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The lowly computer a victim of modernity
  Written By: Financial Times
  Article Date:
November 03
, 2008



What is a computer? Difficult question. Processing power has become so abundant that running shoes now calculate distances jogged, cars tell drivers where to turn, while unsupervised robots can trim a garden's herbaceous borders.

So the idea of a personal computer sitting in the house or office as the route to all digital activity seems almost quaint.

The direction of software development suggests that a range of devices will soon be able to mesh online, with a person able to access their photos, music or documents from whatever piece of kit happens to be closest to hand, perhaps a phone, if not a lawn mower.

That technological idyll does not bode well for makers of computers. Apple, designer of TV boxes and iPhones, does not even refer to itself as a computer manufacturer any more.

A decade ago, corporate buyers of IT equipment began to realise that they did not need souped-up machines for business uses that mostly involved moving numbers and words around. Consumer needs for speed and functionality were met not long afterwards.

That, for the past five years, has made PCs mostly low-margin commodity items, as selling prices have come down. It also left laptops as the main source for PC makers' growth and profits.

Yet laptops, too, are now under attack. The rise of low-specification netbooks - small, cheap and designed mainly for web surfing - has exploded since Taiwan's Asustek Computer launched its Eee PC and sold 350,000 of them in the fourth quarter of 2007.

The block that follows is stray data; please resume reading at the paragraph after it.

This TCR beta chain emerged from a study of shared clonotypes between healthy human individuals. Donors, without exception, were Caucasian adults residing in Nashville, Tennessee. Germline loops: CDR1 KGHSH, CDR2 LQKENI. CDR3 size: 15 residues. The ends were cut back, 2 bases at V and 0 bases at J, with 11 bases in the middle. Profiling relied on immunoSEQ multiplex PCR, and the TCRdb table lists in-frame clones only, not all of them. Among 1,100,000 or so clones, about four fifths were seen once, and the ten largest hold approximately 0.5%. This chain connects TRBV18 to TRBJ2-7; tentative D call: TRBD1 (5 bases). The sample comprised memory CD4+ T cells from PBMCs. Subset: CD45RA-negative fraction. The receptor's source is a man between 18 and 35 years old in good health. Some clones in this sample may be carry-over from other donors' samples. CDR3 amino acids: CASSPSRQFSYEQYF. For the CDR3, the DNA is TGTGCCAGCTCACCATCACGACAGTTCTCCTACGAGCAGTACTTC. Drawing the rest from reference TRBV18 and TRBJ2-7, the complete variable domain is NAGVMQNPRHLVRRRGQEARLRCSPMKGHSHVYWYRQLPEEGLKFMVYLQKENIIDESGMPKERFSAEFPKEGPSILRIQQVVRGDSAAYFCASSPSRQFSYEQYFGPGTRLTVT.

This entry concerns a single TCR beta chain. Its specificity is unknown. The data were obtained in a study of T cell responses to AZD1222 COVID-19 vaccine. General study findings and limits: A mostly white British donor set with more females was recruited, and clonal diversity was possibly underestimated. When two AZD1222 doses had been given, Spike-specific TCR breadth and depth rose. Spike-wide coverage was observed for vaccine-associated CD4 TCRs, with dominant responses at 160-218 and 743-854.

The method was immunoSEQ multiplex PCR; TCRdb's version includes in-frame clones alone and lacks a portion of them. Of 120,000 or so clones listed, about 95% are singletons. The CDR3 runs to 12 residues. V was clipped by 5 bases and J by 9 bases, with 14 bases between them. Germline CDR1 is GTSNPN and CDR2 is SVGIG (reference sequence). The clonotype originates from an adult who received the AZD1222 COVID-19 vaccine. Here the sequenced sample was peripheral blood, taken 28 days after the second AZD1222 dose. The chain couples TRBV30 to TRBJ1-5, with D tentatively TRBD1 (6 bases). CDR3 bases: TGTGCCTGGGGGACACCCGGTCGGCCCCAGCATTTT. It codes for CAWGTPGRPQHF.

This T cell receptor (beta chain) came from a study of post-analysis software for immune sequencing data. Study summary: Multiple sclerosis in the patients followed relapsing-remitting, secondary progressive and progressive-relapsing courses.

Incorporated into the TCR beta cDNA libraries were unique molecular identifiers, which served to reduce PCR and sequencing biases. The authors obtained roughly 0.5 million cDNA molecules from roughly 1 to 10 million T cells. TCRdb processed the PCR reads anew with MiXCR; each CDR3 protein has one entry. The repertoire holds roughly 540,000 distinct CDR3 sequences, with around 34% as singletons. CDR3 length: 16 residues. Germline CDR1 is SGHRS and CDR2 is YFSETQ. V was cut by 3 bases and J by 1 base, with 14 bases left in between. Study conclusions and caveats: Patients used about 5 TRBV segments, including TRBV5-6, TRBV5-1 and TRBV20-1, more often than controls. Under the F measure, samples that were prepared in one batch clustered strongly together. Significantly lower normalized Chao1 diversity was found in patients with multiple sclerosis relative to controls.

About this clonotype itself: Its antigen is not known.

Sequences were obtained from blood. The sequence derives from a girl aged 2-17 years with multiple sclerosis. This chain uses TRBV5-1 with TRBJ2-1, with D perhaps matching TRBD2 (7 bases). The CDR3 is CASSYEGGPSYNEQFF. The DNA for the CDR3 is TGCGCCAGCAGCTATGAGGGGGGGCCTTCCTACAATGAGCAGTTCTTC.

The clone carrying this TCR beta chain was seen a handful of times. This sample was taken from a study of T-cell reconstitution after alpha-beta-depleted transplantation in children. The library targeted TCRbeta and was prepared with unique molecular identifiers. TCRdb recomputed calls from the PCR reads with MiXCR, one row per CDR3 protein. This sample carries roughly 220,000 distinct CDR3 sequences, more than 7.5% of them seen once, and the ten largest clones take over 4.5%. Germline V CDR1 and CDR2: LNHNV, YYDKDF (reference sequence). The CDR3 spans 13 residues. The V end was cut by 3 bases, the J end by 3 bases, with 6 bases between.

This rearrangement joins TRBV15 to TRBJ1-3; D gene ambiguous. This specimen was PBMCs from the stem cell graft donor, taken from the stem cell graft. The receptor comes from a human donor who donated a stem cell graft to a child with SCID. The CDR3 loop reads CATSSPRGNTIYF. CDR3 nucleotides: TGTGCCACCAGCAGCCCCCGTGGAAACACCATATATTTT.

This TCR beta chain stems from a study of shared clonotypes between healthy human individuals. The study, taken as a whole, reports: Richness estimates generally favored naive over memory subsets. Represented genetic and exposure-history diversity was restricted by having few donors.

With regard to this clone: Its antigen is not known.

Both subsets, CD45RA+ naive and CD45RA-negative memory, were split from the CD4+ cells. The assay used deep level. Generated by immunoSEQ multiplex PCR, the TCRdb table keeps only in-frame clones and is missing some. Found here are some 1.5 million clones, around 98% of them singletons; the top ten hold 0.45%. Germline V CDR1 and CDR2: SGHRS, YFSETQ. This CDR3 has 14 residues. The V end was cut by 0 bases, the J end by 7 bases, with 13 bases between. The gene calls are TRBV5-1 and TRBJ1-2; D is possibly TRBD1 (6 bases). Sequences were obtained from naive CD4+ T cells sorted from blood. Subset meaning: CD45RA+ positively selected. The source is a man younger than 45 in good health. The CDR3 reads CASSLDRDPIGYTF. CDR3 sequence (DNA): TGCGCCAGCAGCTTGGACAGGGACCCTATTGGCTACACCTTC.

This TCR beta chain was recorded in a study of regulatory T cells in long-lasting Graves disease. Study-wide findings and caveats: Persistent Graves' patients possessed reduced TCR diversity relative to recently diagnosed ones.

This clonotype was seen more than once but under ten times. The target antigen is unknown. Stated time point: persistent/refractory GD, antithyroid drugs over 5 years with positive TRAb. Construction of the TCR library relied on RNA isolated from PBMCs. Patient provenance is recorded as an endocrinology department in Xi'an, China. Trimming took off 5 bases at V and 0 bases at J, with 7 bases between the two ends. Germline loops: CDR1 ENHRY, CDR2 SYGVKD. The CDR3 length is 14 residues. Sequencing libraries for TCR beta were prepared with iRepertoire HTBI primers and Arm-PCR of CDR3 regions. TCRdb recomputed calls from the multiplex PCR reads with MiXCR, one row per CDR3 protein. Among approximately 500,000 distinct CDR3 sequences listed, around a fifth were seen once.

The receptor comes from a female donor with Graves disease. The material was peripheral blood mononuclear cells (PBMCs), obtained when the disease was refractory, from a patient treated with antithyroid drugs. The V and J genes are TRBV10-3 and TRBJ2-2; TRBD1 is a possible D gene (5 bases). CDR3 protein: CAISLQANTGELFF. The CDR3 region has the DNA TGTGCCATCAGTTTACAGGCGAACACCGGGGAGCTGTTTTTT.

This week Hewlett-Packard got in on the act with a sub-$500 (Dh1,837) machine, joining Dell and Lenovo. Consultants IDC forecast netbook sales of 21m next year, over a 10th of the worldwide laptop market.

When price becomes the dominant feature of any competitive market, profits do not last long. Because of this, asking computer manufacturers what they actually make becomes a rather more existential problem.

In one bound it was free - although at a price.


Unlike Royal Bank of Scotland, Lloyds TSB and HBOS, Barclays has avoided the UK government's bank recapitalisation programme.

Yet it is paying well over the odds for the 7.3bn (Dh43.3 bn) it is raising in the race to raise its capital ratios.

First, whereas its peers pay 12 per cent on the government's preference shares and can redeem them at any time, Barclays is locked into paying 14 per cent until 2019 on the 3bn of securities issued to Qatar Holding and Abu Dhabi's Shaikh Mansour Bin Zayed Al Nahyan, Minister of Presidential Affairs.

At least the coupon is tax deductible, which lowers that cost to about 10 per cent. Yet factor in associated warrants, which allow investors to get extra stock, and Barclays reckons it will end up paying about 13 per cent for this money.

Then there is 4.3bn of convertible notes which have to convert by June. These carry a 9.75 per cent coupon. Including fees and commissions, the overall cost to Barclays of this quasi-equity will top 16 per cent in the first year, Collins Stewart estimates.

This is a heavy price to pay for "self-determination", as Barclays describes its actions. It would prefer expensive money from supportive strategic shareholders than to have to swallow government diktats about executive pay and bank policy.

John Varley, chief executive, hints that avoiding such circumscriptions gives the bank more flexibility to resume paying its dividend; the implication is that it can begin payouts again sooner than its partly nationalised peers.

Yet if Barclays thinks having this freedom enhances its investment case, it had better think again. Investors have already made up their minds.

The 18 per cent fall in Barclays' share price yesterday signals that, in its quest to go it alone, it has already given away far too much.